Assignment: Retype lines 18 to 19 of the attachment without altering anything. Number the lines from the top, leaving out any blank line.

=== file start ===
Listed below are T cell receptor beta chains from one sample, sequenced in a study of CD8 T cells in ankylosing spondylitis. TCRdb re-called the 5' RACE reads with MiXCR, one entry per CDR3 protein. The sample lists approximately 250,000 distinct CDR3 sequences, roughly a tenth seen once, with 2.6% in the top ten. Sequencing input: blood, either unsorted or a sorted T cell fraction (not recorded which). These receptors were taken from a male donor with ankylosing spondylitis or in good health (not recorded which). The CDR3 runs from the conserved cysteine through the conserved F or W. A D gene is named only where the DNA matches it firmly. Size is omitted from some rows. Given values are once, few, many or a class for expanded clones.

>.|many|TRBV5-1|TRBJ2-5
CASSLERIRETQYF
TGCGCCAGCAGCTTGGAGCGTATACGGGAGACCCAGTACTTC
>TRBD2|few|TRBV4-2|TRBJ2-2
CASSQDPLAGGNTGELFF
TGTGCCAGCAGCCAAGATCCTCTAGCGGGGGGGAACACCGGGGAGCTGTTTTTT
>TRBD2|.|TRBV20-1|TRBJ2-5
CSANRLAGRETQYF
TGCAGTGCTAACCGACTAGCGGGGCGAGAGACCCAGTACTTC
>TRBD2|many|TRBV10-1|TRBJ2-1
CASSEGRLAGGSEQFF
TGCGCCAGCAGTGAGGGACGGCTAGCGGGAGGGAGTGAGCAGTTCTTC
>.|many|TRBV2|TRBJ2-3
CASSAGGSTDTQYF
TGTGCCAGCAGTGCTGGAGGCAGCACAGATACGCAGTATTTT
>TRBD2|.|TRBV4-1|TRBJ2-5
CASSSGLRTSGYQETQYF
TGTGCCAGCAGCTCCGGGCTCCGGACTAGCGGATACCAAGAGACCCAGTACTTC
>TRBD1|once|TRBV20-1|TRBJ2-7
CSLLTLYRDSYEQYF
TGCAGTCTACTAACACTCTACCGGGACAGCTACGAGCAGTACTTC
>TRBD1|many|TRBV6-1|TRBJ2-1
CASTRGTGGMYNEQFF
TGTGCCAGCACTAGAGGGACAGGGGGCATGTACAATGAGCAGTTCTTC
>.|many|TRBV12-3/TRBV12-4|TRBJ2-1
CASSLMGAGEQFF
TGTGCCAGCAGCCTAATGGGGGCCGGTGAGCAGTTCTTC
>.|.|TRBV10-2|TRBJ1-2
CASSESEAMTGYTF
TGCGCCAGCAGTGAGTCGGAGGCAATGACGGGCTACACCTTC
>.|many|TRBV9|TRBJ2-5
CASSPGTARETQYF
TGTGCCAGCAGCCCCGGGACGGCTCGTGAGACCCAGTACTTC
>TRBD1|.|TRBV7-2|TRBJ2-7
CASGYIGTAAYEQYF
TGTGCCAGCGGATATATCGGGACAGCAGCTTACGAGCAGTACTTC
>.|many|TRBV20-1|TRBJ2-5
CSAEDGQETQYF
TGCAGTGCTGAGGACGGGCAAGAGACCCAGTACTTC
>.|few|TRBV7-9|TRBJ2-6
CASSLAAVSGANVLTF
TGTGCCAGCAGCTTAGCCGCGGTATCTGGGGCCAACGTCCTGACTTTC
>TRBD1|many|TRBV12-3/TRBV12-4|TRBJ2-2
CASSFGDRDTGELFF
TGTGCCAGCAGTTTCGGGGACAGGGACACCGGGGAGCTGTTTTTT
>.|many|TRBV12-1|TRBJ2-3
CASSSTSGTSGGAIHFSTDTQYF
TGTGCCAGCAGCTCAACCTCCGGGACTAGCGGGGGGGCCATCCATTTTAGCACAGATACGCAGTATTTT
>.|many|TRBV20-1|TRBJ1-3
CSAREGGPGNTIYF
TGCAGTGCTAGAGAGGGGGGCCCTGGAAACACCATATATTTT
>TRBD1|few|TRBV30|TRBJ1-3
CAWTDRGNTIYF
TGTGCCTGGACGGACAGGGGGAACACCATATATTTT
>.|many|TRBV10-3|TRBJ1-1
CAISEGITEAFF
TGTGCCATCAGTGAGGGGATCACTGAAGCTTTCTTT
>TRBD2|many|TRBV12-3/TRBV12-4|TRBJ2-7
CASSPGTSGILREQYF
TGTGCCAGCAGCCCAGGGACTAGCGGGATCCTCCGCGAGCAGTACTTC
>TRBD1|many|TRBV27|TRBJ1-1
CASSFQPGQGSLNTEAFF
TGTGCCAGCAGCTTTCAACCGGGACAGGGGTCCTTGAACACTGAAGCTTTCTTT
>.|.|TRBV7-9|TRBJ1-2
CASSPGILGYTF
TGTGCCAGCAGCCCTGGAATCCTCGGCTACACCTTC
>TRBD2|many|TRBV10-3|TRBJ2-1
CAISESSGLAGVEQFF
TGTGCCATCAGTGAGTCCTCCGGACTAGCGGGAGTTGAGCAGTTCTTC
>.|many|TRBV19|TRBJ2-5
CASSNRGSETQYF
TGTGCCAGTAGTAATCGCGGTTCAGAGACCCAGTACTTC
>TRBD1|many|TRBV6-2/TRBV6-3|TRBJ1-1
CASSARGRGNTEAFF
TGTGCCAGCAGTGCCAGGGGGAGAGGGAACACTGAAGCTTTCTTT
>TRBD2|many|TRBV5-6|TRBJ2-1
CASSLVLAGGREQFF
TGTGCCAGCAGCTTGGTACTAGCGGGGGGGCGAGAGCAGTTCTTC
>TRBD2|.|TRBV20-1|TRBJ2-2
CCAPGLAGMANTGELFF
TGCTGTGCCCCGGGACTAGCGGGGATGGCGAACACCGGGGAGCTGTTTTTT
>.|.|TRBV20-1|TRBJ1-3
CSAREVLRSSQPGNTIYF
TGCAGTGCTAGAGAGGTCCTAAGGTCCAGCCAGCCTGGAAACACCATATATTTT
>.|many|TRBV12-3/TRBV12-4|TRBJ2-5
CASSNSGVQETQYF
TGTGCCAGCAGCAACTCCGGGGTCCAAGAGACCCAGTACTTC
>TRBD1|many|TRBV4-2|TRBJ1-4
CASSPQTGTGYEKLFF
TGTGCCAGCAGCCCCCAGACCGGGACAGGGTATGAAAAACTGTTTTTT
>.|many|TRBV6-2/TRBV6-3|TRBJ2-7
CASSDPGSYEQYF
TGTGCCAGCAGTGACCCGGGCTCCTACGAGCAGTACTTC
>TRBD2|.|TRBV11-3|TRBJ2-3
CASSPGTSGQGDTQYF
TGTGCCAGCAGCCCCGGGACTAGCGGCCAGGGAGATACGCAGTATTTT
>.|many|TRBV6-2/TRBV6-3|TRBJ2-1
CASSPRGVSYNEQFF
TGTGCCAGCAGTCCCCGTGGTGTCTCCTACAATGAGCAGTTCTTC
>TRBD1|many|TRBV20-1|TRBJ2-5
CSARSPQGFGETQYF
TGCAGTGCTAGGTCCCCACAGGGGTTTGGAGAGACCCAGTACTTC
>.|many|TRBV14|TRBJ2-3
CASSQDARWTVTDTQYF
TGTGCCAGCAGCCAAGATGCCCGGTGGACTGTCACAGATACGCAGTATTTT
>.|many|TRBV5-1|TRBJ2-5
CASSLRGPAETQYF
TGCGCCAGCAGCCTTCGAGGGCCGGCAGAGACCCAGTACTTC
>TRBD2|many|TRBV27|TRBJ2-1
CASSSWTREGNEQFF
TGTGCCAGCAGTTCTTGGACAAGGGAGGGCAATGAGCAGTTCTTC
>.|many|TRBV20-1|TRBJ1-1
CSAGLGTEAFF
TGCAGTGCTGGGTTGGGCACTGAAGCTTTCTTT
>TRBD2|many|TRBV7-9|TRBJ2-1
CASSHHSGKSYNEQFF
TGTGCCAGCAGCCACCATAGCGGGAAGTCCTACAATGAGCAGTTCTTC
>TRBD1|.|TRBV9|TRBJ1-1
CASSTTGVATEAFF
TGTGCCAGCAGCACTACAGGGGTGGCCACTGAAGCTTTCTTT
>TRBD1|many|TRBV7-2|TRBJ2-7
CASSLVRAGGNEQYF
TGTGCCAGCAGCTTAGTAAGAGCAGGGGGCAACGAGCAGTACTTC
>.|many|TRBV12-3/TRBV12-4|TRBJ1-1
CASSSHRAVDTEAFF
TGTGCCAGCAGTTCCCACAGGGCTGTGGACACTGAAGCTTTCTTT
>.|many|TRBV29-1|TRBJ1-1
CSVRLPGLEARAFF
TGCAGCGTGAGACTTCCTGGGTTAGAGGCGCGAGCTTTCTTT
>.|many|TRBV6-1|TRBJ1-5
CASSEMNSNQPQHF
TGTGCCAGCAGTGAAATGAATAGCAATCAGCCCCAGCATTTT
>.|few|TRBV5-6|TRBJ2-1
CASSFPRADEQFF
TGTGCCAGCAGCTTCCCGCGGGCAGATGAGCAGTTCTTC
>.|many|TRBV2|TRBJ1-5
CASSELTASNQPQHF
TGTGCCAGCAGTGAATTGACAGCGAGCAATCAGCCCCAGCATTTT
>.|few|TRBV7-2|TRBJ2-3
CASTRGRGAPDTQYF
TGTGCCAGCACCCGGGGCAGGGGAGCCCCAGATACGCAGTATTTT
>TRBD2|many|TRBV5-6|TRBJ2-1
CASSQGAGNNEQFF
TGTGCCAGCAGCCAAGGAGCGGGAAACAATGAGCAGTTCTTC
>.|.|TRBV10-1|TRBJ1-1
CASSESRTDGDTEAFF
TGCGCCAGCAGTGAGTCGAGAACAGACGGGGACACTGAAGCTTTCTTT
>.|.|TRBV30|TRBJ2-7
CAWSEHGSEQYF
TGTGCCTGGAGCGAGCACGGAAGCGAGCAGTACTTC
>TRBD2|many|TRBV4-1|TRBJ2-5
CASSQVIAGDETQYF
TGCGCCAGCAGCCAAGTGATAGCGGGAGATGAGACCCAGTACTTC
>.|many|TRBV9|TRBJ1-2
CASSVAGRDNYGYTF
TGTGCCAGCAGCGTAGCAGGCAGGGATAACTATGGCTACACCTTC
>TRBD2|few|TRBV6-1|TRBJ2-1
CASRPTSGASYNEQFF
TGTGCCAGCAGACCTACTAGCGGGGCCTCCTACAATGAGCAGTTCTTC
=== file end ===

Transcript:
CASSSGLRTSGYQETQYF
TGTGCCAGCAGCTCCGGGCTCCGGACTAGCGGATACCAAGAGACCCAGTACTTC